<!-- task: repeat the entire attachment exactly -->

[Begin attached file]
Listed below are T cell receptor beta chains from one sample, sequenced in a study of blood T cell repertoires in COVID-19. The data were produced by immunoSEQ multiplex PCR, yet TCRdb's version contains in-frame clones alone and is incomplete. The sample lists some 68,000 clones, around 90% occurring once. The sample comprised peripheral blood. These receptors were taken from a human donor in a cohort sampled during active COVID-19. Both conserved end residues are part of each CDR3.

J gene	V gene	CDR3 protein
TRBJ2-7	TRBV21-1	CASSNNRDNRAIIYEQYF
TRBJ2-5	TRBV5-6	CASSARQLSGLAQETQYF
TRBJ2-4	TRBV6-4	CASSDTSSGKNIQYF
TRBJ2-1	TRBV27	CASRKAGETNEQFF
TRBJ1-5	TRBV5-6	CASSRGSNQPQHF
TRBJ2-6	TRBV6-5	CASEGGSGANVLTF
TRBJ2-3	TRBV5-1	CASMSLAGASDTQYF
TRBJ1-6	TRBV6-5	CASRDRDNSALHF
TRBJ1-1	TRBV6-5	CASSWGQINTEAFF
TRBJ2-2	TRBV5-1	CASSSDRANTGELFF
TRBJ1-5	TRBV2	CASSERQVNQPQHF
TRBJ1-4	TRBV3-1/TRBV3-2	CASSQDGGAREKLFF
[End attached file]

Listed below are T cell receptor beta chains from one sample, sequenced in a study of blood T cell repertoires in COVID-19. The data were produced by immunoSEQ multiplex PCR, yet TCRdb's version contains in-frame clones alone and is incomplete. The sample lists some 68,000 clones, around 90% occurring once. The sample comprised peripheral blood. These receptors were taken from a human donor in a cohort sampled during active COVID-19. Both conserved end residues are part of each CDR3.

J gene	V gene	CDR3 protein
TRBJ2-7	TRBV21-1	CASSNNRDNRAIIYEQYF
TRBJ2-5	TRBV5-6	CASSARQLSGLAQETQYF
TRBJ2-4	TRBV6-4	CASSDTSSGKNIQYF
TRBJ2-1	TRBV27	CASRKAGETNEQFF
TRBJ1-5	TRBV5-6	CASSRGSNQPQHF
TRBJ2-6	TRBV6-5	CASEGGSGANVLTF
TRBJ2-3	TRBV5-1	CASMSLAGASDTQYF
TRBJ1-6	TRBV6-5	CASRDRDNSALHF
TRBJ1-1	TRBV6-5	CASSWGQINTEAFF
TRBJ2-2	TRBV5-1	CASSSDRANTGELFF
TRBJ1-5	TRBV2	CASSERQVNQPQHF
TRBJ1-4	TRBV3-1/TRBV3-2	CASSQDGGAREKLFF